Older workers who have been working remotely in the coronavirus crisis are much less...read more
Beena Nadeem investigates the growing number of women working into their later years.
For 20 years 57-year-old Rae Radford ran an ironing business from her home in leafy Beckenham in Kent, all the while caring for her two sons and two stepsons.
By the time she wound the business down in 2014 and the children had all left home, she found herself itching for something else to do. It wasn’t long before she had embraced Twitter and was using it to promote her husband’s plumbing business on social media. She must have done something right, she chuckles over a chorus of barking dogs from her kitchen, “he’s a millionaire”.
All this, she says, “with us both being dyslexic. He was so dyslexic that they called him ‘thick Sean’ at school. It just goes to show – these things can make you more determined,” she says.
Rae was soon being asked to help promote other small businesses and launched hashtag hours (a networking hour online) for the area, which trended in the first week. “I thought, maybe I’m good at this,” she says. “I even managed to get Ken Barlow from Coronation Street to host a weekly online quiz… I got 130,000 followers.”
But for a very down-to-earth Rae, who spends her time trying to help women navigate what might be uncharted territory in social media marketing via www.whatsnewuk.co.uk, there is no plan for any sort of retirement any time soon. “I have to work. It’s in my bones, I can’t justify not working,” she says.
At 69 Sue Mullen still works most days and almost as much as she did when she was a full-time pharmacy manager. All of that, and she’s just finished a diploma in botanical art. “My oldest colleague is 83 and still not showing any signs of retiring. I went back as a part-time locum six months after I retired. That was seven years ago and I’m still working and enjoying it,” she says.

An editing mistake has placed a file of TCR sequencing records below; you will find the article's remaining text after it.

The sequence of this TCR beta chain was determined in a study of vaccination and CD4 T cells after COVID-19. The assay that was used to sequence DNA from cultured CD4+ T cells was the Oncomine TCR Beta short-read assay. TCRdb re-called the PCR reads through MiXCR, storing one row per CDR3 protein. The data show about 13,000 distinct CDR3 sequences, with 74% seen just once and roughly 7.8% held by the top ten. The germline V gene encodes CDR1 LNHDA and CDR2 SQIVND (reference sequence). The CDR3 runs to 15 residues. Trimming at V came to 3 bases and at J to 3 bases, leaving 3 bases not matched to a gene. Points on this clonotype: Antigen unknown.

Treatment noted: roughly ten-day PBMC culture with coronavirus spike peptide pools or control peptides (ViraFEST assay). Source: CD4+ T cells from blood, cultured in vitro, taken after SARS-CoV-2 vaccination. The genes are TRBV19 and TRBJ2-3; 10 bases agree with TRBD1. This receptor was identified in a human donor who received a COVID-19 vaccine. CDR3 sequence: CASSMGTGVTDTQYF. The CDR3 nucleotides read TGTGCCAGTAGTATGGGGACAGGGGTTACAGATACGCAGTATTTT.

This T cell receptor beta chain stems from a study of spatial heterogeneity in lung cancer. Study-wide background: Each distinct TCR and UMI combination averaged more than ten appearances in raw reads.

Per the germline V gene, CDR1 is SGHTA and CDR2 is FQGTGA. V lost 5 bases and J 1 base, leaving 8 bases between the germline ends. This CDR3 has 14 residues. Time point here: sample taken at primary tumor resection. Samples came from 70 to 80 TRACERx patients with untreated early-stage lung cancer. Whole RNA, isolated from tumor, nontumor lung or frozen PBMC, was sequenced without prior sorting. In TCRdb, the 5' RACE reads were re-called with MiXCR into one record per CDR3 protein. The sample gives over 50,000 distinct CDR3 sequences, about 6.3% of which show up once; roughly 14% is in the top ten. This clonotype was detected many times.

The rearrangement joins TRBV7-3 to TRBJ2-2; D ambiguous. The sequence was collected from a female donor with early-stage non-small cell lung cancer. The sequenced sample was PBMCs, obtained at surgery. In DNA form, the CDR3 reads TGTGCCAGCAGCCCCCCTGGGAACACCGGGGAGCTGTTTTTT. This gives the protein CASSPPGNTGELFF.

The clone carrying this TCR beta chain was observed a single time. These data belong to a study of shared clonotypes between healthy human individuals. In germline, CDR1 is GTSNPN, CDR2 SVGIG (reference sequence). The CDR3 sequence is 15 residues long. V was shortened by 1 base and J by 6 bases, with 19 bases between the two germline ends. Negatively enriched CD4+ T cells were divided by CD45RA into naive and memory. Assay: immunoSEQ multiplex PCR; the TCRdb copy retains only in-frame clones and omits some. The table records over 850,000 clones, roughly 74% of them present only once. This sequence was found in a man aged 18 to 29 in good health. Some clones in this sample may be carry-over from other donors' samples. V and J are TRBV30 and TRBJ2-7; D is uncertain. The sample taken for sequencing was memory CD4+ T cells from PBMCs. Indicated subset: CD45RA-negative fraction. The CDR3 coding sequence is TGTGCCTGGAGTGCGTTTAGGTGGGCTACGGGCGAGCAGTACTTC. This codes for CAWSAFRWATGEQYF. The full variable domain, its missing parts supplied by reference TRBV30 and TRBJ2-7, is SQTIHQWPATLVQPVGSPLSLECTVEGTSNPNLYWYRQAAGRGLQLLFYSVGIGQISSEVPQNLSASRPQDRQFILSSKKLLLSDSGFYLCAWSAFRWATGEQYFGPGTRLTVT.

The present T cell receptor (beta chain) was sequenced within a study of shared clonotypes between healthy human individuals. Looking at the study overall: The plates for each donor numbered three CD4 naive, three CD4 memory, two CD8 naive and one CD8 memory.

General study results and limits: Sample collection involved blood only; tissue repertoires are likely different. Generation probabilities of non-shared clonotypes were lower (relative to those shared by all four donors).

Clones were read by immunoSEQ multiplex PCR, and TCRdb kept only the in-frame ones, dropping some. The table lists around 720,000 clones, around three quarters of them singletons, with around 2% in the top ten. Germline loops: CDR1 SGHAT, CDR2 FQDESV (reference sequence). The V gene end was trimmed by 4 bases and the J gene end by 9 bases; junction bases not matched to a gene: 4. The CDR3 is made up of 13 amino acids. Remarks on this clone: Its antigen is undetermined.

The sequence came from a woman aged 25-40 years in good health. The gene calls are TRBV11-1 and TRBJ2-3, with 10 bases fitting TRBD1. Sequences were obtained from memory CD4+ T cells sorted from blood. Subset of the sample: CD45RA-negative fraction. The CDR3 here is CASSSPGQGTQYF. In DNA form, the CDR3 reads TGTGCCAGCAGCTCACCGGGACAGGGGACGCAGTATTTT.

Meanwhile, for Lyn Kimber who worked in retail for 24 years and took a ‘much reduced’ final salary pension at the age of 52, her 17 years of official retirement have seen her launch three new businesses. Now at 69, she has renovated a barge, run a guest house in Burgundy and now runs a rental business in Aveyron, in rural south of France. “It’s a new
adventure every day,” she chirps.
Women like Rae, Sue and Lyn are very much becoming more common with recent ONS figures showing that more women than ever are working past the age of 50.
This is especially true for part-timers: of the 8.6 million part-time workers in the UK today, 3.4 million of them are over 50 – an increase of 912,000, or 37% in a decade.
But the reasons for this increase aren’t always wholly to do with choice. Rachel Carrell, chief executive of childcare company Koru Kids, says: “We’re seeing more older women entering the childcare profession through a combination of want and need. Many in their 50s and 60s are struggling with the gender pension gap, meaning they still need to work, and often if they’ve spent several years out of the workforce it can be tricky to find other kinds of job, and they frequently report facing age discrimination. But many also want to give back, be the support they wish they’d had when they were young mums.”
There is indeed a large cohort of women who have been hammered by indiscriminate changes to the pension age which affects women who were born in the 1950s. These women, part of campaign group Backto60, were unaware and therefore unprepared for the sudden increase to pension age from 60 to 65. They say they did not have enough time to make adjustments to cope with years without a state pension. The situation is further exasperated as many of these workers, who worked part time, were prevented from paying into company pensions – something that only changed in the late eighties.
Earlier this month Backto60 lost their battle to the High Court to seek a judicial review of the decision to raise the pension age.
Just weeks ago, BackTo60, alongside Unison, delivered a letter to Boris Johnson calling on him to pay out the money owed to 3.8 million women whose pensions have been delayed by up to six years. And it seems that, for many of these women, the cost runs deeper than just financial.
According to the campaign group’s 2017 survey looking into the impact of the pension age increase, more than 90% of women said the issue had affected their mental health, confidence, retirement plans and caused ill health, while a staggering 20% said they’d had suicidal thoughts because of it.
Of course, there are a lot of reasons why women are working later in life: More opportunities, healthier and longer lives, fulfilment, greater emancipation and simply not being ready to consider ‘retirement’. But for many, not being able to draw on a much-needed pension pot has forced them to work beyond an age that they had planned for.
Whatever brings you to that point, Rae says it’s worth noting: “You spend so much of your life trying to please other
people. When you get older, you think stuff other people’s opinions. You get to the point where you’re comfortable with yourself and that means trying new challenges.”